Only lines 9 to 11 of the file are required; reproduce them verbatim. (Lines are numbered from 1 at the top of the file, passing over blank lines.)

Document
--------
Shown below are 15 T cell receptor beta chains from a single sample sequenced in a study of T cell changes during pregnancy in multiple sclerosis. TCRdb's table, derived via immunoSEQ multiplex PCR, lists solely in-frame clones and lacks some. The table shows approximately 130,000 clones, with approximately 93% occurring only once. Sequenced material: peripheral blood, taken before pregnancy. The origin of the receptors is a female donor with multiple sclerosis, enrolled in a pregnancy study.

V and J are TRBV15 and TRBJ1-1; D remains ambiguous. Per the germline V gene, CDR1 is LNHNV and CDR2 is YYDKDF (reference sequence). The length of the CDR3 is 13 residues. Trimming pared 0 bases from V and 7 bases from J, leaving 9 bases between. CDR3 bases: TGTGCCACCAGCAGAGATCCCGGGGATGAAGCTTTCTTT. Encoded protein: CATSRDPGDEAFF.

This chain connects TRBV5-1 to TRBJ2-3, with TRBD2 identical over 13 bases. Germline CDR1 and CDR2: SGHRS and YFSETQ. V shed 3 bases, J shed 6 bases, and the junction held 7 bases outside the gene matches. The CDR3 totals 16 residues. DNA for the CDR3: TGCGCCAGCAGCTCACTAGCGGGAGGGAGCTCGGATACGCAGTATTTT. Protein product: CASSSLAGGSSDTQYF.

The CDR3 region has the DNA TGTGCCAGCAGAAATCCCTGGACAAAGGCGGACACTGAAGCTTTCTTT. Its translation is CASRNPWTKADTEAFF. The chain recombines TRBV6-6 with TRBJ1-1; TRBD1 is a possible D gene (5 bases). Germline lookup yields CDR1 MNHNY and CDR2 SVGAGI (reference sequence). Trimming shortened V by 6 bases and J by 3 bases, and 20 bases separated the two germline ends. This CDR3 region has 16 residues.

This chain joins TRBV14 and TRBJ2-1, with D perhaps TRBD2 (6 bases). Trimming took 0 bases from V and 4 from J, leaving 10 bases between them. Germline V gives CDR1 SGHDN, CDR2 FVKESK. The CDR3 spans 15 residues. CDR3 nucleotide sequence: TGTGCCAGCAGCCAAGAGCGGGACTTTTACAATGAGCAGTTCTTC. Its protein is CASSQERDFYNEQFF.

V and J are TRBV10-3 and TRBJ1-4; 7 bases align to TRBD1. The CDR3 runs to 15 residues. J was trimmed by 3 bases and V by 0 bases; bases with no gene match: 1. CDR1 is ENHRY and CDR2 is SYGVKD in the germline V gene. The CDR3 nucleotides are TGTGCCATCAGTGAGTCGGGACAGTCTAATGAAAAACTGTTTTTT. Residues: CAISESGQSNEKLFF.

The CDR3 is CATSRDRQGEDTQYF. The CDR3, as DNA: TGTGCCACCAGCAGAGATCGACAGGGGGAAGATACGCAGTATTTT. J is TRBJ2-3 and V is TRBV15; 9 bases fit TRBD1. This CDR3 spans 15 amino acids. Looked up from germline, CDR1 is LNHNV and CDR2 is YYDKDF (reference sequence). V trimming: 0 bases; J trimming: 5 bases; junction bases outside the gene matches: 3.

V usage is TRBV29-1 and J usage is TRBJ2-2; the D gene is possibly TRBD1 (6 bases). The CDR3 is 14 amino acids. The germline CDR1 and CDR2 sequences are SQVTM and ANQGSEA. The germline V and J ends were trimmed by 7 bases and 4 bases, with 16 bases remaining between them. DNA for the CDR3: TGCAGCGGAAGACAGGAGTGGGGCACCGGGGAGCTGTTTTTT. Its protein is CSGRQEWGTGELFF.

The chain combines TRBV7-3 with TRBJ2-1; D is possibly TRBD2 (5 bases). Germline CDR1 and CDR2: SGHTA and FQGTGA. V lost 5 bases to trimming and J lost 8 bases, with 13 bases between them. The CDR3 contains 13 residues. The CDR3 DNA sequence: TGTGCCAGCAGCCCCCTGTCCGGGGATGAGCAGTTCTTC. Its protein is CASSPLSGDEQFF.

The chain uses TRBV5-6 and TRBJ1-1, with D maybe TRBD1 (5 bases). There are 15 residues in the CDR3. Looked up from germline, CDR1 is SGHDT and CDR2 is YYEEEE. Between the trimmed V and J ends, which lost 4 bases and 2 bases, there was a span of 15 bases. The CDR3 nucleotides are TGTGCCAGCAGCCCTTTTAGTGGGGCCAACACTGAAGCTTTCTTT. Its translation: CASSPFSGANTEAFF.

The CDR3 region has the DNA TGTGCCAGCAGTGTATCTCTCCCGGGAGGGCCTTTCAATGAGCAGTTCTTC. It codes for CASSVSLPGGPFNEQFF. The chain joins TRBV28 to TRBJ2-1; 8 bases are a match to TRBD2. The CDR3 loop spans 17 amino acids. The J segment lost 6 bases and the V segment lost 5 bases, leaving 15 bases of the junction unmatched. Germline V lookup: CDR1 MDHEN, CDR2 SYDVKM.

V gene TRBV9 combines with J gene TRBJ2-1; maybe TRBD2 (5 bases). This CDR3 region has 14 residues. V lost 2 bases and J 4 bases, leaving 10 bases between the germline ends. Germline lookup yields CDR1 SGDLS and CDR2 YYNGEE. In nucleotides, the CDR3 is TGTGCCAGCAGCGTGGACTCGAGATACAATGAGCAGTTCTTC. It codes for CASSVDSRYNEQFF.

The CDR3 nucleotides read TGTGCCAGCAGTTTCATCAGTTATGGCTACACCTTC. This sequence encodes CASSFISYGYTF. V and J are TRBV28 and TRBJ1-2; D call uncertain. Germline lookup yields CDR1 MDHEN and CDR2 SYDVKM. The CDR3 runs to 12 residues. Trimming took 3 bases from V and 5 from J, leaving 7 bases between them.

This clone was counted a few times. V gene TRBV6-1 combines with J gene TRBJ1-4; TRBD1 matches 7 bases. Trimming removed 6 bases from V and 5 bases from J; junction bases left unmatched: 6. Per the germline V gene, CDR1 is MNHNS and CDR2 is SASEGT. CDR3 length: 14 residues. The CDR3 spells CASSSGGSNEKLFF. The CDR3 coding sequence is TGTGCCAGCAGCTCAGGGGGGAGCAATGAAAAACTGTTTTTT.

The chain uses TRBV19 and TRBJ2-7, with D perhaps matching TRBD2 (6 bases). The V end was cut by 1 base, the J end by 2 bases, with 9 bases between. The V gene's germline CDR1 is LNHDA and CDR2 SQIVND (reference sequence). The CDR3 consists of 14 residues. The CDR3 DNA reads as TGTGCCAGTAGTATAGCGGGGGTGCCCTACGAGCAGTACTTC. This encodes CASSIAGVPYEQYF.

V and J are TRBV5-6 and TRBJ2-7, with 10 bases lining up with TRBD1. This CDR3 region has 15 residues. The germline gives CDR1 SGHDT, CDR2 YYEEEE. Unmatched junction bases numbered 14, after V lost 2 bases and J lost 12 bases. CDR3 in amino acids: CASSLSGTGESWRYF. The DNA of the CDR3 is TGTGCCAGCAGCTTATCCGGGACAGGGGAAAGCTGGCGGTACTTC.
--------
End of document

The chain combines TRBV7-3 with TRBJ2-1; D is possibly TRBD2 (5 bases). Germline CDR1 and CDR2: SGHTA and FQGTGA. V lost 5 bases to trimming and J lost 8 bases, with 13 bases between them. The CDR3 contains 13 residues. The CDR3 DNA sequence: TGTGCCAGCAGCCCCCTGTCCGGGGATGAGCAGTTCTTC. Its protein is CASSPLSGDEQFF.

The chain uses TRBV5-6 and TRBJ1-1, with D maybe TRBD1 (5 bases). There are 15 residues in the CDR3. Looked up from germline, CDR1 is SGHDT and CDR2 is YYEEEE. Between the trimmed V and J ends, which lost 4 bases and 2 bases, there was a span of 15 bases. The CDR3 nucleotides are TGTGCCAGCAGCCCTTTTAGTGGGGCCAACACTGAAGCTTTCTTT. Its translation: CASSPFSGANTEAFF.

The CDR3 region has the DNA TGTGCCAGCAGTGTATCTCTCCCGGGAGGGCCTTTCAATGAGCAGTTCTTC. It codes for CASSVSLPGGPFNEQFF. The chain joins TRBV28 to TRBJ2-1; 8 bases are a match to TRBD2. The CDR3 loop spans 17 amino acids. The J segment lost 6 bases and the V segment lost 5 bases, leaving 15 bases of the junction unmatched. Germline V lookup: CDR1 MDHEN, CDR2 SYDVKM.